Ranking states by gap size is not very useful because, for most comparisons, the differences in gap size are not statistically significant. As tables in the report show, in 2009 the sizes of the gaps in most states were not statistically significant from the national gap, regardless of subject or grade.
For both grade levels, there was generally a larger percentage of White than Hispanic students who participated in the 2009 assessments at the national level. For example, the 2009 mathematics assessment student sample was 54 percent White and 22 percent Hispanic at grade 4 and 56 percent White and 21 percent Hispanic at grade 8. In 2009, at the state level for grade 4 the largest percentage of Hispanic students participating in NAEP was 51 percent in California, while the smallest percentage of Hispanic students participating in NAEP was 1 percent in Maine and Vermont.
Yes. In 2009, California, the District of Columbia, New Mexico, and Texas have a larger percentage of Hispanic students participating in NAEP than White students at both grades. Arizona has a larger percentage of Hispanic students participating in NAEP than White students at grade 4.
Achievement Gaps provides demographic information on:
Yes. The report also includes data on the Hispanic-White gaps by gender and NSLP eligibility, as well as ELL status at the national level only.
Yes. The data needed to calculate gaps are available through the NAEP Data Explorer, but not the differences in the gaps.
Several reports by secondary researchers have used different techniques and data sources to discuss gaps in student achievement. The methodology in this report is the same used for NAEP Report Cards and the Black-White Achievement Gaps report. This Achievement Gaps report defines gaps as the difference in scale scores between two student groups. It does not contain achievement level data, nor does it use sources of data other than NAEP.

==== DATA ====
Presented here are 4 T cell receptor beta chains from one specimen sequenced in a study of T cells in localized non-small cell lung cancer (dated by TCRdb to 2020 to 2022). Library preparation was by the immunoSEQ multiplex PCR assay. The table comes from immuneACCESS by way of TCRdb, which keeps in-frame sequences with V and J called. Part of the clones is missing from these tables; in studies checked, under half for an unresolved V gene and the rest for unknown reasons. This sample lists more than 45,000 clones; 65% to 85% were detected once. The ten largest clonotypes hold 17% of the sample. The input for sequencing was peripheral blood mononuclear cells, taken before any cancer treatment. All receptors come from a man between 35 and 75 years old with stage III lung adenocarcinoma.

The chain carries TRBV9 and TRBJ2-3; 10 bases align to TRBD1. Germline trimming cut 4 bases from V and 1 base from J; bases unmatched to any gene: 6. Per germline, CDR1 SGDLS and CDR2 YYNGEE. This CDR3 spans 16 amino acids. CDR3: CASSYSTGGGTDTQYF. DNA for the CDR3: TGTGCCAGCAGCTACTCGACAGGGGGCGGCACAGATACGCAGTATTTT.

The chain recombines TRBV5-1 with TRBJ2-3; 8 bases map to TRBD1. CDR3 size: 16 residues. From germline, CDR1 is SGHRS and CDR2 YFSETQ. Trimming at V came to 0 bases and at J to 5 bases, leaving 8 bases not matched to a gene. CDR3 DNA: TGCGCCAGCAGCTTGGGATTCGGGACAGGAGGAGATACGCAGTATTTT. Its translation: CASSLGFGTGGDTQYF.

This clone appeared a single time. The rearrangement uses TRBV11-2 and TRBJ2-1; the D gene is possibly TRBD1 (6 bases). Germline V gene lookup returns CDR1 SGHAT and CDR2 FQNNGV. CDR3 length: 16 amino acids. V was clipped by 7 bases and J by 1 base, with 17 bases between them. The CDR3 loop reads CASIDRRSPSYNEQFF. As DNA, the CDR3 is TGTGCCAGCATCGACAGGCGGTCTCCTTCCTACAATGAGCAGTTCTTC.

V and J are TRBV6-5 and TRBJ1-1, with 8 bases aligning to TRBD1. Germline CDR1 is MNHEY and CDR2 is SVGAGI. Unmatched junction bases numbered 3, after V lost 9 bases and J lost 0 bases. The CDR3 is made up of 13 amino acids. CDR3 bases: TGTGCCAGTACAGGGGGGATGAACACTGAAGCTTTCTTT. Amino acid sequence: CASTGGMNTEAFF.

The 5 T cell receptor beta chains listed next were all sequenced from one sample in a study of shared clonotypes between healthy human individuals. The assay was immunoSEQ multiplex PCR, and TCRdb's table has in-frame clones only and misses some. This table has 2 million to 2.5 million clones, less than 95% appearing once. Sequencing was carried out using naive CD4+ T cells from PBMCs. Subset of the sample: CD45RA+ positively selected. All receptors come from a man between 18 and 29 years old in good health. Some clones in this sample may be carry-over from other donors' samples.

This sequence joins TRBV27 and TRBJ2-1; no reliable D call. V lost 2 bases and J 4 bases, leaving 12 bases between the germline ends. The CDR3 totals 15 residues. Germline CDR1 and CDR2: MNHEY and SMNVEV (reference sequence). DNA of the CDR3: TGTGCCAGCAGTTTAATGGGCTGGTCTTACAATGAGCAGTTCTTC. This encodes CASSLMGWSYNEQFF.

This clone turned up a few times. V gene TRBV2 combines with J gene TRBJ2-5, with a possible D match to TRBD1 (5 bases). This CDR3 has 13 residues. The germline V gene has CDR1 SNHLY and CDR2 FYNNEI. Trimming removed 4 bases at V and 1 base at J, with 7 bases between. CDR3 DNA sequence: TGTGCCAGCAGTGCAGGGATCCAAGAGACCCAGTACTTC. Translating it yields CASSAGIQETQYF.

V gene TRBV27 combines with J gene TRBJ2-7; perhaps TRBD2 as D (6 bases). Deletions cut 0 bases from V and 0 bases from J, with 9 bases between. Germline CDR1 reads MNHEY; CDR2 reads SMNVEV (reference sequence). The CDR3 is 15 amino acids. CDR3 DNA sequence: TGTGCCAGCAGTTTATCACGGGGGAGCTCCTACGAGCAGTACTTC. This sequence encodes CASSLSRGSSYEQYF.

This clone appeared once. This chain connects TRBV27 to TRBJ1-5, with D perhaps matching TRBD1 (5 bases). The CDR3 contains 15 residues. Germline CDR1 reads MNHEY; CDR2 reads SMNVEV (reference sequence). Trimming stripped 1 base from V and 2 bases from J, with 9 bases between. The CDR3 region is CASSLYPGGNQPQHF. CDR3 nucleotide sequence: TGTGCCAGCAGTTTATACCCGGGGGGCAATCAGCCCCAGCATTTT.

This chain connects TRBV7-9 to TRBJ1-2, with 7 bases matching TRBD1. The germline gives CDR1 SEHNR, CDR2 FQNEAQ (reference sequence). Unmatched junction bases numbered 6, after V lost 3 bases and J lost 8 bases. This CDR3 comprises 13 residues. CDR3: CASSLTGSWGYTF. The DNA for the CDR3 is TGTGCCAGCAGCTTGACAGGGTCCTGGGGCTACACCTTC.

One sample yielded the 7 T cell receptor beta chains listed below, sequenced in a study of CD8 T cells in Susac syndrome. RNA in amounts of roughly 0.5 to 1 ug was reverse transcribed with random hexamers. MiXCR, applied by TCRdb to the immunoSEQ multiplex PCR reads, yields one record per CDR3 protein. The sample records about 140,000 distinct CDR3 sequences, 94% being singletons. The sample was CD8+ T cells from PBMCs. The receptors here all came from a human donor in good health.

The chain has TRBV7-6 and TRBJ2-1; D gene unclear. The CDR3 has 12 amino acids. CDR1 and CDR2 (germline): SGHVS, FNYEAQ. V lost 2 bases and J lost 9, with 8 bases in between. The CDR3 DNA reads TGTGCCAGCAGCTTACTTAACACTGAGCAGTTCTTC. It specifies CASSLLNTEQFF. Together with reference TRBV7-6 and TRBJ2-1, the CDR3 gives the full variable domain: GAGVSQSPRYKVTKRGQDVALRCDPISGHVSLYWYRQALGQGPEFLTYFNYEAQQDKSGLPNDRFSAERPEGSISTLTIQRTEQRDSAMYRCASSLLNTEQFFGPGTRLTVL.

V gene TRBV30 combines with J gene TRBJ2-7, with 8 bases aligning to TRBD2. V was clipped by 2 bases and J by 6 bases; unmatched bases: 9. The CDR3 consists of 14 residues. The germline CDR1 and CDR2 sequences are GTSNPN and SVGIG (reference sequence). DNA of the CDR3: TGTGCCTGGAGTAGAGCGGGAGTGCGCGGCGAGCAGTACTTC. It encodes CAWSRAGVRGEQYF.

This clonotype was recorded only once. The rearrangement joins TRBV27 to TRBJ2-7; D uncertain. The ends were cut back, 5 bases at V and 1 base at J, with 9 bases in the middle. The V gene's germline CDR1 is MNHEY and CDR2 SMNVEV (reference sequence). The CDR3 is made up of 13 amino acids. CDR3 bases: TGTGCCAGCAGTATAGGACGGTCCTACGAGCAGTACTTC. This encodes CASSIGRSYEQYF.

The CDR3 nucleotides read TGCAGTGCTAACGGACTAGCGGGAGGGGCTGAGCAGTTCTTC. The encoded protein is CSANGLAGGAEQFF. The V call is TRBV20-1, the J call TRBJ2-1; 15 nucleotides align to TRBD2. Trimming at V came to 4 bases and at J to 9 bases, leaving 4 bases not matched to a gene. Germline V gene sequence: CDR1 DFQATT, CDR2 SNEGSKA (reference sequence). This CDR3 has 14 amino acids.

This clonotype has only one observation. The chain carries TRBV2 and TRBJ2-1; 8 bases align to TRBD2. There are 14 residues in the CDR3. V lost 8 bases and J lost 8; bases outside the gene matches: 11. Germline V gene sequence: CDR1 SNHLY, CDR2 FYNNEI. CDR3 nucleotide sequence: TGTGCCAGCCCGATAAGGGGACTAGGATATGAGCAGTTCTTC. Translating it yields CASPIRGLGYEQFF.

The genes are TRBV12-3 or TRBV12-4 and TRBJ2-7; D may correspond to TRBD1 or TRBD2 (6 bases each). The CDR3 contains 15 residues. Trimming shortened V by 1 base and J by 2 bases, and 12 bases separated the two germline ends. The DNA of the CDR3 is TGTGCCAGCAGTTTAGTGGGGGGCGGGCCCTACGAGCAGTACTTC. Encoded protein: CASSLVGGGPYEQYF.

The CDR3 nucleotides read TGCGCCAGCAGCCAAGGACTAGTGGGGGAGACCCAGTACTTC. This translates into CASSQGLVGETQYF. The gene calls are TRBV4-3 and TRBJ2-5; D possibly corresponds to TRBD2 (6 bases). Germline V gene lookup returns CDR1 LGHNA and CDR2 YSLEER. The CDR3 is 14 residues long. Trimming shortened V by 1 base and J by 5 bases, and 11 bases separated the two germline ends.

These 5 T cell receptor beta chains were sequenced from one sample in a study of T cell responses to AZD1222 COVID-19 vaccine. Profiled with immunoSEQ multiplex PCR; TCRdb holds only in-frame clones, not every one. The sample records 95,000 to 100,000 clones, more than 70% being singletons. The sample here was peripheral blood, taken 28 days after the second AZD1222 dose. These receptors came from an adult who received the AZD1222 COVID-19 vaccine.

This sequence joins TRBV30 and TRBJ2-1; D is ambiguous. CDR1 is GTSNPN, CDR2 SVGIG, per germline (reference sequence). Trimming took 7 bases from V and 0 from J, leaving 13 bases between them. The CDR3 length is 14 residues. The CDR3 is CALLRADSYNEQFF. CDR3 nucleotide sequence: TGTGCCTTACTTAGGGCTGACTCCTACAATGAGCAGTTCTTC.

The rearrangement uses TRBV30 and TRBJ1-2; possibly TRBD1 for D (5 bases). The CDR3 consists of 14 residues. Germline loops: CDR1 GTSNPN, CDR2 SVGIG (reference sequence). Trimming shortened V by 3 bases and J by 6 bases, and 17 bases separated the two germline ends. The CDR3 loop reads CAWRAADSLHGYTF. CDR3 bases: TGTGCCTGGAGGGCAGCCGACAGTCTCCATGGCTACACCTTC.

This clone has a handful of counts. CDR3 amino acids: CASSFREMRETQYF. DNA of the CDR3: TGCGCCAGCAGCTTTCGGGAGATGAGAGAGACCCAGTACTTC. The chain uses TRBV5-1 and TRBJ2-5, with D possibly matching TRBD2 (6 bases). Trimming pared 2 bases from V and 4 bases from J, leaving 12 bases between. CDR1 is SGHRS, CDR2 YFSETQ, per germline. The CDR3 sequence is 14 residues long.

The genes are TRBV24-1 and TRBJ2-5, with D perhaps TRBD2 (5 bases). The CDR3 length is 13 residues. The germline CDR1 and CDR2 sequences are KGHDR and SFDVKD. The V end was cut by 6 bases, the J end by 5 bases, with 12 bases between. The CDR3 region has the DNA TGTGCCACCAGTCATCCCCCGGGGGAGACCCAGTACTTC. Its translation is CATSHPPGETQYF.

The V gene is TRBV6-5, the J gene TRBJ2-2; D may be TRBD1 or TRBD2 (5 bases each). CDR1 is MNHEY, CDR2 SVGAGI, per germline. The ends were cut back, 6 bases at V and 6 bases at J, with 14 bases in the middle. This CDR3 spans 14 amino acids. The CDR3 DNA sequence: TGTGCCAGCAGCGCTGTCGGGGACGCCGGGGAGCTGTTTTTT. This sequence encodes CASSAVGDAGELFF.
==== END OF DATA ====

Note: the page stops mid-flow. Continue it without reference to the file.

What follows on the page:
When NCES began to administer Main NAEP at the state level, the first assessments were given on a trial basis, administered one grade at a time to lessen the cost and the administrative burden on the states. In addition, states participated on a voluntary basis. The state NAEP mathematics assessment was first administered in 1990, at grade 8 only, followed by the first state NAEP reading assessment in 1992, at grade 4 only. Grade 4 mathematics was added to the state assessment in 1992, but grade 8 reading was not administered at the state level until 1998.
Nationally, scores for Hispanic students have increased in 2009 since the early 1990s in both subjects and at both grades, but scores for White students have increased as well.
The gap narrowed for NSLP-eligible students at grade 8 in mathematics and for NSLP-eligible students at grades 4 and 8 in reading. The gap also narrowed between White and non-ELL Hispanic students at both grades in mathematics and reading.
However, since the early 1990s, the Hispanic-White achievement gap for public school students has not narrowed for fourth- or eighth-graders in either reading or mathematics, both nationally and for almost every state.